Father Was a Fullback (1949) starring Fred MacMurray, Maureen O'Hara, Betty Lynn, Rudy Vallee, Thelma Ritter, Natalie Wood directed by John M. Stahl Movie Review

Father Was a Fullback (1949)   3/53/53/53/53/5

Maureen O'Hara in Father Was a Fullback (1949)

Father's Little Dilemma

Coach George Cooper has a lot on his plate; the college football team are on a losing streak and college alumni Roger Jessup (Rudy Vallee) is making it clear that unless he turns things around soon he is going to be about of a job. But he has strife at home as whilst his wife Elizabeth (Maureen O'Hara) is supportive his youngest daughter Ellen (Natalie Wood) is always picking fights whilst Connie (Betty Lynn), his eldest, thinks her life is a tragedy and a disappointment because she wasn't born a boy. Her current crisis comes from her not having a date which in turn leads to her writing an article for a "True Confession" magazine and it is an article which could change everything.

Oh how I wanted to enjoy "Father Was a Fullback" as on paper it sounded like a snappy old fashioned comedy especially with a well chosen cast which included Maureen O'Hara and Betty Lynn. But when "Father Was a Fullback" ebbed its way to its end I found myself still waiting for the laughs to come and wondering what went wrong because it seemed to tick the boxes with Fred MacMurray playing the stressed father who finds the women in his life always having a quick retort to what ever he says. It even genuinely has an entertaining storyline as Connie's actions lead to a potential turn around for everyone.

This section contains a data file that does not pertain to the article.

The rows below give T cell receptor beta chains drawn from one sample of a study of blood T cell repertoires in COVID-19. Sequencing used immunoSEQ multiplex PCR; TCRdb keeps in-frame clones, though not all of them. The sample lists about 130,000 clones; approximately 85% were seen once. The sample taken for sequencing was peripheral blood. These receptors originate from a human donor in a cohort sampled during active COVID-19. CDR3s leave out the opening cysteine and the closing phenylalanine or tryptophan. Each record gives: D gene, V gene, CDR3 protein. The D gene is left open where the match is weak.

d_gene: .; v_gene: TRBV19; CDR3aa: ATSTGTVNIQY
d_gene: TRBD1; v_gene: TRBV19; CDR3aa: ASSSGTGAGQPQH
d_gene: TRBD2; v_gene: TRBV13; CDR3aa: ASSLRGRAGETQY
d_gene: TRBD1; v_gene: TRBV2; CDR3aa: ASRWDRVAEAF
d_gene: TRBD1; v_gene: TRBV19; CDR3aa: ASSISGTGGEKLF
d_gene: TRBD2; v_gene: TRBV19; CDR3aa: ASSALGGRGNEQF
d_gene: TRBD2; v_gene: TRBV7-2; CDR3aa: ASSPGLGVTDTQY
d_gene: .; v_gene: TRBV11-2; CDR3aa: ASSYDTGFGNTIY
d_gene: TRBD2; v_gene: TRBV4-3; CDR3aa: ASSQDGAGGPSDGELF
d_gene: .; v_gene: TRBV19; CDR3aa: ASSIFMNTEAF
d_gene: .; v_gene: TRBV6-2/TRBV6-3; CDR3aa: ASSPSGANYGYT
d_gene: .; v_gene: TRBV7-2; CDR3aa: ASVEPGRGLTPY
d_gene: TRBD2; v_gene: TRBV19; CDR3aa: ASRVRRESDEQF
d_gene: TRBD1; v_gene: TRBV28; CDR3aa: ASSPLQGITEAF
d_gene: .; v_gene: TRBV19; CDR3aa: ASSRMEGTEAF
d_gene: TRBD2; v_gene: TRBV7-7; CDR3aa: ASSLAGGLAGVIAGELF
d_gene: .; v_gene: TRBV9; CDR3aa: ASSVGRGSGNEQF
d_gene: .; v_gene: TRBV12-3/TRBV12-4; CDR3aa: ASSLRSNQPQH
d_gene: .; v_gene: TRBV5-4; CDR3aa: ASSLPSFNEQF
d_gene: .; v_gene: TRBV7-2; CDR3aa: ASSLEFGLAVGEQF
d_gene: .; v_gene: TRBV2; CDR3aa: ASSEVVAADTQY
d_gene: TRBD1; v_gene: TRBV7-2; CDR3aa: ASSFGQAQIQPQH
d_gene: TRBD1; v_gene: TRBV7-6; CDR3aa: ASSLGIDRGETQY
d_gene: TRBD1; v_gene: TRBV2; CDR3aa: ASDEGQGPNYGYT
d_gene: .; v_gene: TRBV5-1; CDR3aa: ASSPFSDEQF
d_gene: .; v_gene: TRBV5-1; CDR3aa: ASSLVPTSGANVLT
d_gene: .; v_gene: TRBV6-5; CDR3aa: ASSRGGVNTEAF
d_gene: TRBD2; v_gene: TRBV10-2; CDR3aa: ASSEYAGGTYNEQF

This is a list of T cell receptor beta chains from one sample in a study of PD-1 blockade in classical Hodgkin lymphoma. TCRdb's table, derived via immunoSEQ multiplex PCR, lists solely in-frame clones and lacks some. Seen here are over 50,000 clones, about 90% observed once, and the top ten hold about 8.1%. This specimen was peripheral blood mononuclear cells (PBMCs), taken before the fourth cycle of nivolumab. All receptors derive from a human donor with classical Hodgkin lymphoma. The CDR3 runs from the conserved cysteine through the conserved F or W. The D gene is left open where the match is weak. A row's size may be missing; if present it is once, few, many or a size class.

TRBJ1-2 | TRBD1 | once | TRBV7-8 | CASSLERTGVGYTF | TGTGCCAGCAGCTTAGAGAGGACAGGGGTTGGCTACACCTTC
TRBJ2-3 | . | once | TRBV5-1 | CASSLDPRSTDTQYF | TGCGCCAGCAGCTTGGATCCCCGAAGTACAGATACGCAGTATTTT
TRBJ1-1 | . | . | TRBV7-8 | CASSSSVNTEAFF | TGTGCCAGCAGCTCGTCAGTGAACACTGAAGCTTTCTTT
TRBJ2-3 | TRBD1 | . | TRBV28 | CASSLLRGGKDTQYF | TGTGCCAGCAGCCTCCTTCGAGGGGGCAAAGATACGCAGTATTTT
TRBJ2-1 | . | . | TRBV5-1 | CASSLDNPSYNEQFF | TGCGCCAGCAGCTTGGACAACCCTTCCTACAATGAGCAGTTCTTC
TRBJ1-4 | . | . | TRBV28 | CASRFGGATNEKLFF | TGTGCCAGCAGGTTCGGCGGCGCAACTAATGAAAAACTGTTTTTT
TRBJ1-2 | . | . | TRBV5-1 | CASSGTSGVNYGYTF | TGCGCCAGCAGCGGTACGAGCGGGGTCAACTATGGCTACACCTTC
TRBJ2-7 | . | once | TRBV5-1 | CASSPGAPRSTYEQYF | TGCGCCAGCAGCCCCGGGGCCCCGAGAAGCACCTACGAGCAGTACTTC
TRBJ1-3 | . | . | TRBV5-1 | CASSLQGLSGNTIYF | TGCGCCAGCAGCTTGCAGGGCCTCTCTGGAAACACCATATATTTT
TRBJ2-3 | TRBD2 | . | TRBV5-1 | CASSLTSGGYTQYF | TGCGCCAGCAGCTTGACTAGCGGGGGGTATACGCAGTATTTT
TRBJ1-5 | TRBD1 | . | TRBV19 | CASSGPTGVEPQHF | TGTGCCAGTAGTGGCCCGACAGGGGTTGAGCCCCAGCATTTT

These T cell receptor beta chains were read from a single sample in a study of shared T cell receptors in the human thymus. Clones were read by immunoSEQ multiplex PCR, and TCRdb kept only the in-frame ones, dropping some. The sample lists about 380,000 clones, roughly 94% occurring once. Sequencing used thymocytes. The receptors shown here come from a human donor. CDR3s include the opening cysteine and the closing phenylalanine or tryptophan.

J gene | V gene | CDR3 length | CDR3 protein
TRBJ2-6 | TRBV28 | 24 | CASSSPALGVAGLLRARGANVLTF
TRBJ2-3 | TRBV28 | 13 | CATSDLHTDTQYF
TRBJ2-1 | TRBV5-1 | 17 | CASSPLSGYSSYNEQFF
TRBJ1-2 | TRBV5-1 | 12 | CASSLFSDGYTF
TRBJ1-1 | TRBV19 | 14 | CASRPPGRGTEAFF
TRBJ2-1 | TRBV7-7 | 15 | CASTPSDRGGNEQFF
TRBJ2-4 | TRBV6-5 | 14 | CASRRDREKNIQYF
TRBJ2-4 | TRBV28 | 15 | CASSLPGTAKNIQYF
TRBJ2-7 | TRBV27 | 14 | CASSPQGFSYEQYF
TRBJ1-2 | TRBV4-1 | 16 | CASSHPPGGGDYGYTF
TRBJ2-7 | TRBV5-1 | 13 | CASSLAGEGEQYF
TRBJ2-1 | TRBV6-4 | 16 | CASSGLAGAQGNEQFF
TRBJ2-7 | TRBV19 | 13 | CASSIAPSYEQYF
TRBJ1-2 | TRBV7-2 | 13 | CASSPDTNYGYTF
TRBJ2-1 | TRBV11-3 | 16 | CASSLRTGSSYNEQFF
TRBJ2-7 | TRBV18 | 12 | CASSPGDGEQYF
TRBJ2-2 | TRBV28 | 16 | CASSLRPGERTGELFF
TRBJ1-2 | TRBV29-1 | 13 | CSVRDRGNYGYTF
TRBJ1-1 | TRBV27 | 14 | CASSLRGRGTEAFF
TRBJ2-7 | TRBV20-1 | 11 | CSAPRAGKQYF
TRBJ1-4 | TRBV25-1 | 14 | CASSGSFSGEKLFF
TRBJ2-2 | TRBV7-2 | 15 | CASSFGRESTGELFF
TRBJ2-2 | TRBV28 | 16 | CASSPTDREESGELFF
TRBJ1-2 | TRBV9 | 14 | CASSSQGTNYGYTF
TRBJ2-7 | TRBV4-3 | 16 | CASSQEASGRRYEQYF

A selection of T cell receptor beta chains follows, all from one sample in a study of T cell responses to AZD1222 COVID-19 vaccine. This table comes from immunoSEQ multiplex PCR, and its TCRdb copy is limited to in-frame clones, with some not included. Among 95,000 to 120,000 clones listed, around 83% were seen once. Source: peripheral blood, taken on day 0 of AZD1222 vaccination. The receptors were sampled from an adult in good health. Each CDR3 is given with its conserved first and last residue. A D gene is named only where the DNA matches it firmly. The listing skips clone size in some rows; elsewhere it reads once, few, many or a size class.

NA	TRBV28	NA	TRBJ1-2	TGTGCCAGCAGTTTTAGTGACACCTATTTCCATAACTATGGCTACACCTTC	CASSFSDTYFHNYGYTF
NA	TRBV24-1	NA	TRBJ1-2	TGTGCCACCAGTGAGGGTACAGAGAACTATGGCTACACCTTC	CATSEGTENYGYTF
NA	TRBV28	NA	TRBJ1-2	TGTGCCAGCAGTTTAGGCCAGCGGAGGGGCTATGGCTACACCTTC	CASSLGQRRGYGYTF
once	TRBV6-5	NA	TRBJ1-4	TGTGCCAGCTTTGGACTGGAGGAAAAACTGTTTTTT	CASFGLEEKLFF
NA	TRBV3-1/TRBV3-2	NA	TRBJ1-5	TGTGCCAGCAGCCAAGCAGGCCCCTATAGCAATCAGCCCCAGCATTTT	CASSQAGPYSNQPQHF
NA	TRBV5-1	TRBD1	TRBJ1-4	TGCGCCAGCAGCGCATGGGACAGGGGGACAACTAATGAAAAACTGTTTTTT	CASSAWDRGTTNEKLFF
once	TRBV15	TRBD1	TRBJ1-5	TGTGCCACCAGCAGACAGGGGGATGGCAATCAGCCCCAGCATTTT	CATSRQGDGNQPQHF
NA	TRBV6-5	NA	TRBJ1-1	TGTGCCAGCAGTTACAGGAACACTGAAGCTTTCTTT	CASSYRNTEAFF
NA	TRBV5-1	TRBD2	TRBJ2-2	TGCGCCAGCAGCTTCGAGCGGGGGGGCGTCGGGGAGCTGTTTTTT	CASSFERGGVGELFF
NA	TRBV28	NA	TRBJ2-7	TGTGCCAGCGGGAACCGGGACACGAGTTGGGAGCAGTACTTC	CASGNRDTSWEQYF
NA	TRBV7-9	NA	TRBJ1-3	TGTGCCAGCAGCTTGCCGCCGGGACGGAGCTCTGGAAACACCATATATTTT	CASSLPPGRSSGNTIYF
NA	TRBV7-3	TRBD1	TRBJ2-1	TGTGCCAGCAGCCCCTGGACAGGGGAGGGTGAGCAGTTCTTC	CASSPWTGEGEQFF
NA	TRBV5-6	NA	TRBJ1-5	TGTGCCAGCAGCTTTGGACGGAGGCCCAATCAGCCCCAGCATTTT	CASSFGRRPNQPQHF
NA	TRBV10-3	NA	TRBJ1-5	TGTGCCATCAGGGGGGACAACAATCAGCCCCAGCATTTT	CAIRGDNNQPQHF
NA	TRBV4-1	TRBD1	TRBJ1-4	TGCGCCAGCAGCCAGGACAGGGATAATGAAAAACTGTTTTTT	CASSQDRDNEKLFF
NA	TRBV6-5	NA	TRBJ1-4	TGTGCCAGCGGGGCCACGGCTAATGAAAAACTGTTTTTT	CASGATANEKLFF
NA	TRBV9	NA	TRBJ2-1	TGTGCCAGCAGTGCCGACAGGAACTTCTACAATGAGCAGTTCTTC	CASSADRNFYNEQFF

Betty Lynn in Father Was a Fullback (1949)

Now the more I think about it "Father Was a Fullback" has one issue, it has no atmosphere, behind the voices it is deadly silent, unnaturally silent and it makes it feel wrong. This has the knock on effect of it feeling like the actors delivering their lines but having no chemistry with Maureen O'Hara turning on the smile of a dutiful housewife but looking bored whilst Fred MacMurray snapping out the dialogue but feeling isolated as if he is waiting for his cue. It is the same with Betty Lynn who seems to be doing her own thing with little connection to those around her.

I hate to say it but "Father Was a Fullback" feels like a factory movie, made because the studio wanted to give their actors something to do which wouldn't take long to make. And as such this is one of those movies which might make for a good remake in a similar style to how they remade "Father of the Bride". It is a shame though as it has all the parts including some confusion comedy, it just doesn't quite gel.

What this all boils down to is that "Father Was a Fullback" isn't a bad movie, it has a nice idea and a good cast but the final product isn't the laugh out loud comedy which it deserves to be and ends up feeling a little flat due to so many of the jokes failing.